A POLICY to manage, but not ban, laying floral tributes and memorials at the site of fatal accidents was agreed on Tuesday by East Sussex County Council.

Councillor Matthew Lock, Lead Cabinet Member for Transport & Environment, said: 'This is a highly sensitive issue both for families who lose a loved one and for local people living near the scene of an accident.

'This is not a decision we have taken lightly: we do not want to stop people grieving, or ban flowers at the site of accidents, but we do want to manage it more effectively for road safety reasons.

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'This means moving away from having permanent memorial sites at the side of the road, which could be distracting for drivers and dangerous for people visiting them to get to. They can also cause difficulty and be dangerous for our highways teams when they are maintaining roads and verges.'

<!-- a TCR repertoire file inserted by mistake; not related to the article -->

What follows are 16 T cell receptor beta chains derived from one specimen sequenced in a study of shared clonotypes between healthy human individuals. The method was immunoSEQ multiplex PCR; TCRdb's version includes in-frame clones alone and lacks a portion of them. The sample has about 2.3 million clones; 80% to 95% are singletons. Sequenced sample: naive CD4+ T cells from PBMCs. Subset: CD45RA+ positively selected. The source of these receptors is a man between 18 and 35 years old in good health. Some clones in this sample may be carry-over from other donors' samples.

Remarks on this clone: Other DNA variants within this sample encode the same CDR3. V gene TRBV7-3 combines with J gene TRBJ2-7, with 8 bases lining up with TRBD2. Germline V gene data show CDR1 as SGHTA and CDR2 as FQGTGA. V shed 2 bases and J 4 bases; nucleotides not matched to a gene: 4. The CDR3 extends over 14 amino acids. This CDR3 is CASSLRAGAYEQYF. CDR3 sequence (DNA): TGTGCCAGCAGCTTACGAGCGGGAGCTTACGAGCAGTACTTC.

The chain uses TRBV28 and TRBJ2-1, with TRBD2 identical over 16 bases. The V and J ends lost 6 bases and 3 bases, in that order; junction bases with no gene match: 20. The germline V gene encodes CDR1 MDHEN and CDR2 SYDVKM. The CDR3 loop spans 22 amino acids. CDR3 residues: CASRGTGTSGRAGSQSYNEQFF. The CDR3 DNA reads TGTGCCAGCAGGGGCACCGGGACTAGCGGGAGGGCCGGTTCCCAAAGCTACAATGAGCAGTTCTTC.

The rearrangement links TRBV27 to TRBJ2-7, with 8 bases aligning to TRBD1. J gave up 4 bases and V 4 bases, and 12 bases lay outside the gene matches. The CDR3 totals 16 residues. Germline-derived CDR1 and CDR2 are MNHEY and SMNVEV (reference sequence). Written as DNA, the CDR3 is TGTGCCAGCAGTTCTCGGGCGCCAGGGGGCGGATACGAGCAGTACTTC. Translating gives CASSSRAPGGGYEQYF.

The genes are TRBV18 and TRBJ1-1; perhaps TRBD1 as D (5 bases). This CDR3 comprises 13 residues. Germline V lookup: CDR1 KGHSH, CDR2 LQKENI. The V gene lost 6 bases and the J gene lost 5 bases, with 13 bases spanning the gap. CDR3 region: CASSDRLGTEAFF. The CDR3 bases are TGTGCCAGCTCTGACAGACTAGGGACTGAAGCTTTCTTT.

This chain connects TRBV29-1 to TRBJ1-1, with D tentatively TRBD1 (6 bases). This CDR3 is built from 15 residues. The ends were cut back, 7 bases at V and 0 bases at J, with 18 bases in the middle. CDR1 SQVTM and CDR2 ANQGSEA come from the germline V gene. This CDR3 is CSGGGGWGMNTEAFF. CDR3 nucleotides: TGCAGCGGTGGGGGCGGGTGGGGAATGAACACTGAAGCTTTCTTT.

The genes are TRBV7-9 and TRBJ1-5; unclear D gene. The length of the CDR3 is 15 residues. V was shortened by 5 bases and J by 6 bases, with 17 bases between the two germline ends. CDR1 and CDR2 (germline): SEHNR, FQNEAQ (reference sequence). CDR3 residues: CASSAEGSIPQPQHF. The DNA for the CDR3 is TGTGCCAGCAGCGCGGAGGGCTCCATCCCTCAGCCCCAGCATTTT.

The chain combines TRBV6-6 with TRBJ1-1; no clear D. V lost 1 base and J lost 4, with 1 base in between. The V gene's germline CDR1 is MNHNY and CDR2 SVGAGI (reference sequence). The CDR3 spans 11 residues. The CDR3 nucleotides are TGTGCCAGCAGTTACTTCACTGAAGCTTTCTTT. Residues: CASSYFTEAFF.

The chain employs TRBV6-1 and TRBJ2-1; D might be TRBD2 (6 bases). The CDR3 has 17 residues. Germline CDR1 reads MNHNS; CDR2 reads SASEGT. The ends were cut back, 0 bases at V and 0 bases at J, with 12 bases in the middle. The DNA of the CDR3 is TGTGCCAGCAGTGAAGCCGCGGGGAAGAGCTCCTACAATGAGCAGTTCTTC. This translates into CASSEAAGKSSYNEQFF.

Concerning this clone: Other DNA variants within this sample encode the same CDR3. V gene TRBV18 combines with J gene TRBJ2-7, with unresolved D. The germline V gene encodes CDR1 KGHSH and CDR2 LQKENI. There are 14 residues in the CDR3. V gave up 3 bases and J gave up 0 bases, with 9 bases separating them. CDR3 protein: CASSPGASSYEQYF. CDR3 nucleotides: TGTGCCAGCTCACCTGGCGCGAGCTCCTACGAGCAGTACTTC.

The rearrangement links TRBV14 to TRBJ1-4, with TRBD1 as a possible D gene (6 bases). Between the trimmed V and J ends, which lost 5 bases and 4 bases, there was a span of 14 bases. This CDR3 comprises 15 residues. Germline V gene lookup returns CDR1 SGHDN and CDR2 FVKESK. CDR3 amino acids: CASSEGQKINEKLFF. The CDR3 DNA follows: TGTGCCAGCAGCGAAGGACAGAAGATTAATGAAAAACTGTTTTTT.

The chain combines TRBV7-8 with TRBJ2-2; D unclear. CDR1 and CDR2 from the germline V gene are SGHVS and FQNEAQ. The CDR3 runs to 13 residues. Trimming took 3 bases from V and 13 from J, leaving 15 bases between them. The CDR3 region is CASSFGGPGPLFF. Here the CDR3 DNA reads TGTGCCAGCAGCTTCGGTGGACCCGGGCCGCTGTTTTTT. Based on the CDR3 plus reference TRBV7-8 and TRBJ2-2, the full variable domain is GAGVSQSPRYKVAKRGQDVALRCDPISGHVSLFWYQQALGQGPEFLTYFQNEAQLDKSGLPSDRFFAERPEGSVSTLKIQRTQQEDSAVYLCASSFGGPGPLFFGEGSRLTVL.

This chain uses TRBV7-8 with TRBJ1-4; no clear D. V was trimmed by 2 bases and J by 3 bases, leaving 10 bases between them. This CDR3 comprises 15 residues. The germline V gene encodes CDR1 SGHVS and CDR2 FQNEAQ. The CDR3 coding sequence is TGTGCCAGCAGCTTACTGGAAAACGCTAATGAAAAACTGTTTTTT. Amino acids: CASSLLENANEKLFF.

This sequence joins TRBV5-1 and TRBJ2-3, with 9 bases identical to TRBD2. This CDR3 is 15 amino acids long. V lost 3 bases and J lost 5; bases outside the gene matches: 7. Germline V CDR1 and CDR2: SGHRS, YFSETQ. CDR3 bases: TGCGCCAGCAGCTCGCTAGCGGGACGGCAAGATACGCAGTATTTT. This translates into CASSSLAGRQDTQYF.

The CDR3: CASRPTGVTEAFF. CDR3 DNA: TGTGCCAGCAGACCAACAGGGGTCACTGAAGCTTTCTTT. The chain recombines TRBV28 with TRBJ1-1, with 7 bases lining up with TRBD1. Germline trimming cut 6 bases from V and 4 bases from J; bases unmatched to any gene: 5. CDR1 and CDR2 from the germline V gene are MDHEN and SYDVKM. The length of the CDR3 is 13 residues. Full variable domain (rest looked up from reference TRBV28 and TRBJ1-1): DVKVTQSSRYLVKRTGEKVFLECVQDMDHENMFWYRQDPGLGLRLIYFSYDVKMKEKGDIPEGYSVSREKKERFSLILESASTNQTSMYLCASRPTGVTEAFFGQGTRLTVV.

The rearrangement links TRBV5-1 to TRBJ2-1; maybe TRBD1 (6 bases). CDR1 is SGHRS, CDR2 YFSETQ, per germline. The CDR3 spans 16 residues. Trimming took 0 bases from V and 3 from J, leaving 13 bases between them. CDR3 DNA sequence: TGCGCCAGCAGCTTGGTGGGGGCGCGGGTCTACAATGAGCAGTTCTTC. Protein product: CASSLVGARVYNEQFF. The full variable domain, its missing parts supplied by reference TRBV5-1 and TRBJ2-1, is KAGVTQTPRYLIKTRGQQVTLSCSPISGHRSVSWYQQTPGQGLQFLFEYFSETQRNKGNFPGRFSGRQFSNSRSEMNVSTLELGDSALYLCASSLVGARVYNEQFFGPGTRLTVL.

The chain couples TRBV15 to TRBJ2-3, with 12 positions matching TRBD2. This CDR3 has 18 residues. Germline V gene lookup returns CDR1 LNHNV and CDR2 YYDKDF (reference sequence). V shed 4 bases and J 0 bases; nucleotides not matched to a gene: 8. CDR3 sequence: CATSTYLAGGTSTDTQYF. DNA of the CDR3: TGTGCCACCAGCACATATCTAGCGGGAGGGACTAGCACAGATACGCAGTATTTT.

Adoption of the policy means that after 12 weeks, tributes and memorials must be removed. Local residents who were involved in the accident or living near the scene of the accident will also be able to have a say in where flowers are put during the 12 weeks.

The county council has pledged that it will work with families to look at suitable places where permanent memorials, such as a tree or bench, could be put safely.